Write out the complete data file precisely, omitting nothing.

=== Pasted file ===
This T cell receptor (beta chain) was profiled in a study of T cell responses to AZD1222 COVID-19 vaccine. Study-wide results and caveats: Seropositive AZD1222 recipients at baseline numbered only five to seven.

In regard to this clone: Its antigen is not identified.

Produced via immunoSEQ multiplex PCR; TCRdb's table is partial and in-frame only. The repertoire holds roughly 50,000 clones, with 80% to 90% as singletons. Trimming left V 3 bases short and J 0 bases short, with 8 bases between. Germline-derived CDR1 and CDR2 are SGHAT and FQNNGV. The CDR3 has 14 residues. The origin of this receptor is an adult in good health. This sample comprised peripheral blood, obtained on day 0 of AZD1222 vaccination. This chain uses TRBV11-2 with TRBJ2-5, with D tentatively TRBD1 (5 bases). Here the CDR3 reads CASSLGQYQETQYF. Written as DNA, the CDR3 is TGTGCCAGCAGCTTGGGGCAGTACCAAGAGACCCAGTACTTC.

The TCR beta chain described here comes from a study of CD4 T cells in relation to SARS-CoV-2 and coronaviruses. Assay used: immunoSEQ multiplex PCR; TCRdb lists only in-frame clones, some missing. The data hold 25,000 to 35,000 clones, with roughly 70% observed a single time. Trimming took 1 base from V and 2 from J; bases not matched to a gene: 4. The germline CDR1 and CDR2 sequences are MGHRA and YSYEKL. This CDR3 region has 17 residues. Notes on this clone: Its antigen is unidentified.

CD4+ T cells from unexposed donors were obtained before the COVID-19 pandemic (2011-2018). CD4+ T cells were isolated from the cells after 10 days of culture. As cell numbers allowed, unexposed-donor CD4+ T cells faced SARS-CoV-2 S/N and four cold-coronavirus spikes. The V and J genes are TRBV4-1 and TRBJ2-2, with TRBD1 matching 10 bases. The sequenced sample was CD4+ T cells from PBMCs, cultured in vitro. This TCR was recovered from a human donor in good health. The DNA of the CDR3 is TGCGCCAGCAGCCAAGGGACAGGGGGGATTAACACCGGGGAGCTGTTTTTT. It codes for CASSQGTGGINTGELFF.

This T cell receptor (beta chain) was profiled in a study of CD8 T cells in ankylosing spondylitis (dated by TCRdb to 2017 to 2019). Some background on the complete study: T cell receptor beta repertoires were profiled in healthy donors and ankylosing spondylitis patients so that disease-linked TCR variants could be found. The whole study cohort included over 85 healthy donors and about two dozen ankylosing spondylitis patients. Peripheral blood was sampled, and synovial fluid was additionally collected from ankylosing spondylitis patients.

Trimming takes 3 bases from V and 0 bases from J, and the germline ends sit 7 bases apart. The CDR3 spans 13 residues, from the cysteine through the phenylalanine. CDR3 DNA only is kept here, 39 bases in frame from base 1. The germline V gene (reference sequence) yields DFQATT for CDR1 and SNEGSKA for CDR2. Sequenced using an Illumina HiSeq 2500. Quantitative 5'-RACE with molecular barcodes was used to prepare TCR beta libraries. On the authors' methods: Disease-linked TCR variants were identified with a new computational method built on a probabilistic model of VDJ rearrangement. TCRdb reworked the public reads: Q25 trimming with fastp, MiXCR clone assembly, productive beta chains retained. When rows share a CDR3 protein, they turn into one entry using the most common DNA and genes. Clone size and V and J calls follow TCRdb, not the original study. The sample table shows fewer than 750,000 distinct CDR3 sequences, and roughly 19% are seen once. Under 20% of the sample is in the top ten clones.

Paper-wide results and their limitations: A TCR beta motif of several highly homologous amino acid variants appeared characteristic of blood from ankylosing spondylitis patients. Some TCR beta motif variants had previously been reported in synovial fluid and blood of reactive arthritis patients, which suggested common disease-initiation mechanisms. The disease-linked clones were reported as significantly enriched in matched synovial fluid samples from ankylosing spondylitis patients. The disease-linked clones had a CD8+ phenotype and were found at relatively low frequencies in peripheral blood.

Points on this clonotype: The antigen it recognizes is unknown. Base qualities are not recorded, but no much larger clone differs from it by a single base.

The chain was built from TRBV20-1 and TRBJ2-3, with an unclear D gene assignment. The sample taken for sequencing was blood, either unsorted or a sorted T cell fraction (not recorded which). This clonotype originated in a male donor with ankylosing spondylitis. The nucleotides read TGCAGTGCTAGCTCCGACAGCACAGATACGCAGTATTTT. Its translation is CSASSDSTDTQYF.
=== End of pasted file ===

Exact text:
This T cell receptor (beta chain) was profiled in a study of T cell responses to AZD1222 COVID-19 vaccine. Study-wide results and caveats: Seropositive AZD1222 recipients at baseline numbered only five to seven.

In regard to this clone: Its antigen is not identified.

Produced via immunoSEQ multiplex PCR; TCRdb's table is partial and in-frame only. The repertoire holds roughly 50,000 clones, with 80% to 90% as singletons. Trimming left V 3 bases short and J 0 bases short, with 8 bases between. Germline-derived CDR1 and CDR2 are SGHAT and FQNNGV. The CDR3 has 14 residues. The origin of this receptor is an adult in good health. This sample comprised peripheral blood, obtained on day 0 of AZD1222 vaccination. This chain uses TRBV11-2 with TRBJ2-5, with D tentatively TRBD1 (5 bases). Here the CDR3 reads CASSLGQYQETQYF. Written as DNA, the CDR3 is TGTGCCAGCAGCTTGGGGCAGTACCAAGAGACCCAGTACTTC.

The TCR beta chain described here comes from a study of CD4 T cells in relation to SARS-CoV-2 and coronaviruses. Assay used: immunoSEQ multiplex PCR; TCRdb lists only in-frame clones, some missing. The data hold 25,000 to 35,000 clones, with roughly 70% observed a single time. Trimming took 1 base from V and 2 from J; bases not matched to a gene: 4. The germline CDR1 and CDR2 sequences are MGHRA and YSYEKL. This CDR3 region has 17 residues. Notes on this clone: Its antigen is unidentified.

CD4+ T cells from unexposed donors were obtained before the COVID-19 pandemic (2011-2018). CD4+ T cells were isolated from the cells after 10 days of culture. As cell numbers allowed, unexposed-donor CD4+ T cells faced SARS-CoV-2 S/N and four cold-coronavirus spikes. The V and J genes are TRBV4-1 and TRBJ2-2, with TRBD1 matching 10 bases. The sequenced sample was CD4+ T cells from PBMCs, cultured in vitro. This TCR was recovered from a human donor in good health. The DNA of the CDR3 is TGCGCCAGCAGCCAAGGGACAGGGGGGATTAACACCGGGGAGCTGTTTTTT. It codes for CASSQGTGGINTGELFF.

This T cell receptor (beta chain) was profiled in a study of CD8 T cells in ankylosing spondylitis (dated by TCRdb to 2017 to 2019). Some background on the complete study: T cell receptor beta repertoires were profiled in healthy donors and ankylosing spondylitis patients so that disease-linked TCR variants could be found. The whole study cohort included over 85 healthy donors and about two dozen ankylosing spondylitis patients. Peripheral blood was sampled, and synovial fluid was additionally collected from ankylosing spondylitis patients.

Trimming takes 3 bases from V and 0 bases from J, and the germline ends sit 7 bases apart. The CDR3 spans 13 residues, from the cysteine through the phenylalanine. CDR3 DNA only is kept here, 39 bases in frame from base 1. The germline V gene (reference sequence) yields DFQATT for CDR1 and SNEGSKA for CDR2. Sequenced using an Illumina HiSeq 2500. Quantitative 5'-RACE with molecular barcodes was used to prepare TCR beta libraries. On the authors' methods: Disease-linked TCR variants were identified with a new computational method built on a probabilistic model of VDJ rearrangement. TCRdb reworked the public reads: Q25 trimming with fastp, MiXCR clone assembly, productive beta chains retained. When rows share a CDR3 protein, they turn into one entry using the most common DNA and genes. Clone size and V and J calls follow TCRdb, not the original study. The sample table shows fewer than 750,000 distinct CDR3 sequences, and roughly 19% are seen once. Under 20% of the sample is in the top ten clones.

Paper-wide results and their limitations: A TCR beta motif of several highly homologous amino acid variants appeared characteristic of blood from ankylosing spondylitis patients. Some TCR beta motif variants had previously been reported in synovial fluid and blood of reactive arthritis patients, which suggested common disease-initiation mechanisms. The disease-linked clones were reported as significantly enriched in matched synovial fluid samples from ankylosing spondylitis patients. The disease-linked clones had a CD8+ phenotype and were found at relatively low frequencies in peripheral blood.

Points on this clonotype: The antigen it recognizes is unknown. Base qualities are not recorded, but no much larger clone differs from it by a single base.

The chain was built from TRBV20-1 and TRBJ2-3, with an unclear D gene assignment. The sample taken for sequencing was blood, either unsorted or a sorted T cell fraction (not recorded which). This clonotype originated in a male donor with ankylosing spondylitis. The nucleotides read TGCAGTGCTAGCTCCGACAGCACAGATACGCAGTATTTT. Its translation is CSASSDSTDTQYF.